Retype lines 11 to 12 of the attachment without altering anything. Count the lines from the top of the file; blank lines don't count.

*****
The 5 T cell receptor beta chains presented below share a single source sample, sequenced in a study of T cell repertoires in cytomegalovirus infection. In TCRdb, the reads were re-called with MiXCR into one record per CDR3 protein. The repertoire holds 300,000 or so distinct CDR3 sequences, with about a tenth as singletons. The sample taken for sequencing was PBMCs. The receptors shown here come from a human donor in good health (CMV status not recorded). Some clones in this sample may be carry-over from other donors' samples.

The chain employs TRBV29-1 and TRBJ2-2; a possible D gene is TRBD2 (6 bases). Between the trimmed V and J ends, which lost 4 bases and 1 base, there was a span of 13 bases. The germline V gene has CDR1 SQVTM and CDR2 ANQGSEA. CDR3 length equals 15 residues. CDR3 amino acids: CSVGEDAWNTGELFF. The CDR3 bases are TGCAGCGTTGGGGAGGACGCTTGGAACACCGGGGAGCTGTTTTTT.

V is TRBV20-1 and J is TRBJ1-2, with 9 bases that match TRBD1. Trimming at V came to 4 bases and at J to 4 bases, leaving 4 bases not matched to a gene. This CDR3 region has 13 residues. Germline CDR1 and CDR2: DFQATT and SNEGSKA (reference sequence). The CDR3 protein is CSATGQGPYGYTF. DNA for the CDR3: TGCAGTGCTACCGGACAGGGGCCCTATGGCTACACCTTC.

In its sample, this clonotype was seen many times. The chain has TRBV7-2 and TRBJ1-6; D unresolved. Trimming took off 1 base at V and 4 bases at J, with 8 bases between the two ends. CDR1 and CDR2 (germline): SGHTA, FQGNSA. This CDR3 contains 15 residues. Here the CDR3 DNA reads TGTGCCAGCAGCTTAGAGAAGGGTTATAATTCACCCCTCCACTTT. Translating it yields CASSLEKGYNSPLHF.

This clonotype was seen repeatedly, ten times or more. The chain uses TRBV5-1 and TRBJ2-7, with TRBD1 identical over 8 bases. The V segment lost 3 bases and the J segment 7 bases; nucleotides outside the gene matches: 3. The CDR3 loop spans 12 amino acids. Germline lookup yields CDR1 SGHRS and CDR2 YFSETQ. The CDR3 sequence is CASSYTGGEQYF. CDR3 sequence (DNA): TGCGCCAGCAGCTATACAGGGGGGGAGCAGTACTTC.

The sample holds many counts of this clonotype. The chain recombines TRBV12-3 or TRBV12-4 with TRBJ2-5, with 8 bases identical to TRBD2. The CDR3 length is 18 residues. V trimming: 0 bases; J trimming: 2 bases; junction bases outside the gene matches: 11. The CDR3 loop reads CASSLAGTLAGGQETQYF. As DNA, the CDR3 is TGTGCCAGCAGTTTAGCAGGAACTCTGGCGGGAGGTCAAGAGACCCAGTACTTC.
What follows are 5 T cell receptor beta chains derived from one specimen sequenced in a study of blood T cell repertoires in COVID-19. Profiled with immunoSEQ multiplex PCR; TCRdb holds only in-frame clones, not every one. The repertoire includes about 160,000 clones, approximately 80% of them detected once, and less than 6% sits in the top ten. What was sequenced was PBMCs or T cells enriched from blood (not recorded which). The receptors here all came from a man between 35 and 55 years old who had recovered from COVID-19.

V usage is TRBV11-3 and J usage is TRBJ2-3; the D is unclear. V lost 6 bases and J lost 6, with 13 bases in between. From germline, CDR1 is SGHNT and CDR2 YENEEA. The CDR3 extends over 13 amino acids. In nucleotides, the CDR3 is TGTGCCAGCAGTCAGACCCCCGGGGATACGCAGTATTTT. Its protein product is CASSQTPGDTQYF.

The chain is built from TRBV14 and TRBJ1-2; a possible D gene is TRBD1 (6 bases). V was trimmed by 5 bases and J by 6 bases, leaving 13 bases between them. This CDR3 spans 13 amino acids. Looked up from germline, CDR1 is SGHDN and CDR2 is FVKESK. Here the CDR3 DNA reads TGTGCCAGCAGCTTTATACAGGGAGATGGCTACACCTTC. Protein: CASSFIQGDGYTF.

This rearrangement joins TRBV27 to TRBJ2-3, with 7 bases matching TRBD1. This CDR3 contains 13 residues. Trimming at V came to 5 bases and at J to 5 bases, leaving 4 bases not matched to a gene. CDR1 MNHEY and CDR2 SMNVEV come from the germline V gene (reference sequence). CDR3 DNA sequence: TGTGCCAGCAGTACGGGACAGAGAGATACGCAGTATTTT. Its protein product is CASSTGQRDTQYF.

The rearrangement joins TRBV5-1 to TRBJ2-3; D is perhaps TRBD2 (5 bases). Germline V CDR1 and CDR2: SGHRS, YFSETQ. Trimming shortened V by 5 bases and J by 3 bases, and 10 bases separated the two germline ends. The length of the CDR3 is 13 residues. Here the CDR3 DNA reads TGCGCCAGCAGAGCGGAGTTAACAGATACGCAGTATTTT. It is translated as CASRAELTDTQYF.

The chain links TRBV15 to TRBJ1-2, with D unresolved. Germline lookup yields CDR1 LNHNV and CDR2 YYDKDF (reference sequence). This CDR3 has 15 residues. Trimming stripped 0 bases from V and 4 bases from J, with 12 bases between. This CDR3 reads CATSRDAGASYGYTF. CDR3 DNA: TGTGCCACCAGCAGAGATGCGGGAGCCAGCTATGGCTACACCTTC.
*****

The rearrangement joins TRBV5-1 to TRBJ2-3; D is perhaps TRBD2 (5 bases). Germline V CDR1 and CDR2: SGHRS, YFSETQ. Trimming shortened V by 5 bases and J by 3 bases, and 10 bases separated the two germline ends. The length of the CDR3 is 13 residues. Here the CDR3 DNA reads TGCGCCAGCAGAGCGGAGTTAACAGATACGCAGTATTTT. It is translated as CASRAELTDTQYF.

The chain links TRBV15 to TRBJ1-2, with D unresolved. Germline lookup yields CDR1 LNHNV and CDR2 YYDKDF (reference sequence). This CDR3 has 15 residues. Trimming stripped 0 bases from V and 4 bases from J, with 12 bases between. This CDR3 reads CATSRDAGASYGYTF. CDR3 DNA: TGTGCCACCAGCAGAGATGCGGGAGCCAGCTATGGCTACACCTTC.